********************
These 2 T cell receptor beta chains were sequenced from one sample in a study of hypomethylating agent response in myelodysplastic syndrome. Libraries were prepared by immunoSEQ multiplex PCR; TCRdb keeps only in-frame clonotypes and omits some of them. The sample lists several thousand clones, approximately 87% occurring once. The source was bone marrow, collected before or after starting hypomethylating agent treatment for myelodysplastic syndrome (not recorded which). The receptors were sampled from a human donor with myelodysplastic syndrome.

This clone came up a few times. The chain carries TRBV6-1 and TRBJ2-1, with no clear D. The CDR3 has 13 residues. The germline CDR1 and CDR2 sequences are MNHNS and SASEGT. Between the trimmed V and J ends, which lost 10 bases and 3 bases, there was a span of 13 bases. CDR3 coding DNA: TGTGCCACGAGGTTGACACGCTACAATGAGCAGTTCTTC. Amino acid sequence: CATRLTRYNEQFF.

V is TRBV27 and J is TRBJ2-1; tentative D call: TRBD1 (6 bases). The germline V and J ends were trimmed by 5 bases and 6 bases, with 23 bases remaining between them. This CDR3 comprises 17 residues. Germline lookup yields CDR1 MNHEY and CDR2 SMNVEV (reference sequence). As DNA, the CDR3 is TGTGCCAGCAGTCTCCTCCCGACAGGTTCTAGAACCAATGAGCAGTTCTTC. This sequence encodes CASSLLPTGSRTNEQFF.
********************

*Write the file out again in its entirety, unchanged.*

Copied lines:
These 2 T cell receptor beta chains were sequenced from one sample in a study of hypomethylating agent response in myelodysplastic syndrome. Libraries were prepared by immunoSEQ multiplex PCR; TCRdb keeps only in-frame clonotypes and omits some of them. The sample lists several thousand clones, approximately 87% occurring once. The source was bone marrow, collected before or after starting hypomethylating agent treatment for myelodysplastic syndrome (not recorded which). The receptors were sampled from a human donor with myelodysplastic syndrome.

This clone came up a few times. The chain carries TRBV6-1 and TRBJ2-1, with no clear D. The CDR3 has 13 residues. The germline CDR1 and CDR2 sequences are MNHNS and SASEGT. Between the trimmed V and J ends, which lost 10 bases and 3 bases, there was a span of 13 bases. CDR3 coding DNA: TGTGCCACGAGGTTGACACGCTACAATGAGCAGTTCTTC. Amino acid sequence: CATRLTRYNEQFF.

V is TRBV27 and J is TRBJ2-1; tentative D call: TRBD1 (6 bases). The germline V and J ends were trimmed by 5 bases and 6 bases, with 23 bases remaining between them. This CDR3 comprises 17 residues. Germline lookup yields CDR1 MNHEY and CDR2 SMNVEV (reference sequence). As DNA, the CDR3 is TGTGCCAGCAGTCTCCTCCCGACAGGTTCTAGAACCAATGAGCAGTTCTTC. This sequence encodes CASSLLPTGSRTNEQFF.